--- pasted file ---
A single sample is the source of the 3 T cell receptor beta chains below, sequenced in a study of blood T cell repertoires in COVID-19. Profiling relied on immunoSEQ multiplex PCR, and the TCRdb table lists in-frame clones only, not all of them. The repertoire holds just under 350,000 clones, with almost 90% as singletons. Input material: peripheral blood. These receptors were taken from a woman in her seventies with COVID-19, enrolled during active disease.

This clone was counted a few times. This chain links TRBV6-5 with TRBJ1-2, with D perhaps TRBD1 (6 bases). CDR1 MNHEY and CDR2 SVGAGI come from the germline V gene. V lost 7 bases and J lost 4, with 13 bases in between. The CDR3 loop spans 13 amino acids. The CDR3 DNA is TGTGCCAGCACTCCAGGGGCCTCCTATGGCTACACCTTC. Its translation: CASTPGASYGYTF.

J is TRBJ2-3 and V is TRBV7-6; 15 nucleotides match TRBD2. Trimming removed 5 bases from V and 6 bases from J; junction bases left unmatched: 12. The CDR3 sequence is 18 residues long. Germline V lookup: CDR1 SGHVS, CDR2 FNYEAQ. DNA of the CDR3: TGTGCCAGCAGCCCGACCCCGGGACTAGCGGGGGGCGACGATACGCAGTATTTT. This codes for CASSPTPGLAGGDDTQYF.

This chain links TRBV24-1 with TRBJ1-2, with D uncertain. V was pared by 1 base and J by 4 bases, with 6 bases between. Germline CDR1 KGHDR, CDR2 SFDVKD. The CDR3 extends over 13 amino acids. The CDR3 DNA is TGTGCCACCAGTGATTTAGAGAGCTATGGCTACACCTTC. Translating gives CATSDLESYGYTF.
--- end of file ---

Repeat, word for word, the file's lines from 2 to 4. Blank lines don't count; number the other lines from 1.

This clone was counted a few times. This chain links TRBV6-5 with TRBJ1-2, with D perhaps TRBD1 (6 bases). CDR1 MNHEY and CDR2 SVGAGI come from the germline V gene. V lost 7 bases and J lost 4, with 13 bases in between. The CDR3 loop spans 13 amino acids. The CDR3 DNA is TGTGCCAGCACTCCAGGGGCCTCCTATGGCTACACCTTC. Its translation: CASTPGASYGYTF.

J is TRBJ2-3 and V is TRBV7-6; 15 nucleotides match TRBD2. Trimming removed 5 bases from V and 6 bases from J; junction bases left unmatched: 12. The CDR3 sequence is 18 residues long. Germline V lookup: CDR1 SGHVS, CDR2 FNYEAQ. DNA of the CDR3: TGTGCCAGCAGCCCGACCCCGGGACTAGCGGGGGGCGACGATACGCAGTATTTT. This codes for CASSPTPGLAGGDDTQYF.

This chain links TRBV24-1 with TRBJ1-2, with D uncertain. V was pared by 1 base and J by 4 bases, with 6 bases between. Germline CDR1 KGHDR, CDR2 SFDVKD. The CDR3 extends over 13 amino acids. The CDR3 DNA is TGTGCCACCAGTGATTTAGAGAGCTATGGCTACACCTTC. Translating gives CATSDLESYGYTF.